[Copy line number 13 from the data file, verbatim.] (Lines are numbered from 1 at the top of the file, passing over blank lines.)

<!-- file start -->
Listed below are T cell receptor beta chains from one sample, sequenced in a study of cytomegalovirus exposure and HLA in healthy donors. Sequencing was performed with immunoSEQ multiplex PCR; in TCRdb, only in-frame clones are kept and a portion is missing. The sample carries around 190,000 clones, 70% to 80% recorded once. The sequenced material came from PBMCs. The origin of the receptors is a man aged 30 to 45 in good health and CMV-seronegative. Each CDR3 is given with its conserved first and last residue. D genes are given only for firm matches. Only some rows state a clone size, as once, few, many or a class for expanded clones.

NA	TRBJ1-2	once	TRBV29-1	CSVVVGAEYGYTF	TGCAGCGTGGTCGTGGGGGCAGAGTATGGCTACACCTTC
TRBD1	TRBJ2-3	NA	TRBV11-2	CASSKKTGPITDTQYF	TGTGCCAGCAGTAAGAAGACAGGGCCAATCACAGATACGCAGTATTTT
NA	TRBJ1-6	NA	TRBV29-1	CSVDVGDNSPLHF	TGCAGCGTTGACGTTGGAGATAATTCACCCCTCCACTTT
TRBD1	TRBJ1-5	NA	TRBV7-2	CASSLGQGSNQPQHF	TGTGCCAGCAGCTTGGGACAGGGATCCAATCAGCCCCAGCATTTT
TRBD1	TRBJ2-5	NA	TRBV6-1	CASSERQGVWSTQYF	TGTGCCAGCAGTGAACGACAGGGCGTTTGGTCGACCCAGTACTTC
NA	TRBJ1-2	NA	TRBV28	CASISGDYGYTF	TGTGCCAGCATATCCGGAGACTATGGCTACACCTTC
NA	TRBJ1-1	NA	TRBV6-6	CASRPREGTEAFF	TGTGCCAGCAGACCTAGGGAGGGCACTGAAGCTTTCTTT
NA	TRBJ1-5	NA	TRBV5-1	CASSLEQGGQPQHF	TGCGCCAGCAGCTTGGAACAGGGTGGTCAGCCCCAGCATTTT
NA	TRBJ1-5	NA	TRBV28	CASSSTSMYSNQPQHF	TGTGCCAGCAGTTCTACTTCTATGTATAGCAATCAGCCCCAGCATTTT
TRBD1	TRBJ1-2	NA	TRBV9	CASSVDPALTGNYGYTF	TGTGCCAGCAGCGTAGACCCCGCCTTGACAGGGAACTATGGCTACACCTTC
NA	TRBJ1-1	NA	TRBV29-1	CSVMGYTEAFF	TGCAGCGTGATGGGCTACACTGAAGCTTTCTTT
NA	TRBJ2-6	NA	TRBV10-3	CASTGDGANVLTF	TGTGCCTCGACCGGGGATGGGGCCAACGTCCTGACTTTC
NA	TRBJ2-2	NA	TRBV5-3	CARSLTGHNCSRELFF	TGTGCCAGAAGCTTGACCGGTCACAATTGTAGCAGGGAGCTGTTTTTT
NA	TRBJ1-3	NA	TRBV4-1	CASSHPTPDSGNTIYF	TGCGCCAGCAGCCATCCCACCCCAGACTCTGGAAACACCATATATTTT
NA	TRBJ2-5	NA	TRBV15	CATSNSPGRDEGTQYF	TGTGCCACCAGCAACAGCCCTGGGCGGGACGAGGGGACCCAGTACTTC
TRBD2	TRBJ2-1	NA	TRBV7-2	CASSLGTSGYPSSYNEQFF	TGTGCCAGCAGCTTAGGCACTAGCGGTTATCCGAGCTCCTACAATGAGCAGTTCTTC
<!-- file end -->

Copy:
NA	TRBJ2-6	NA	TRBV10-3	CASTGDGANVLTF	TGTGCCTCGACCGGGGATGGGGCCAACGTCCTGACTTTC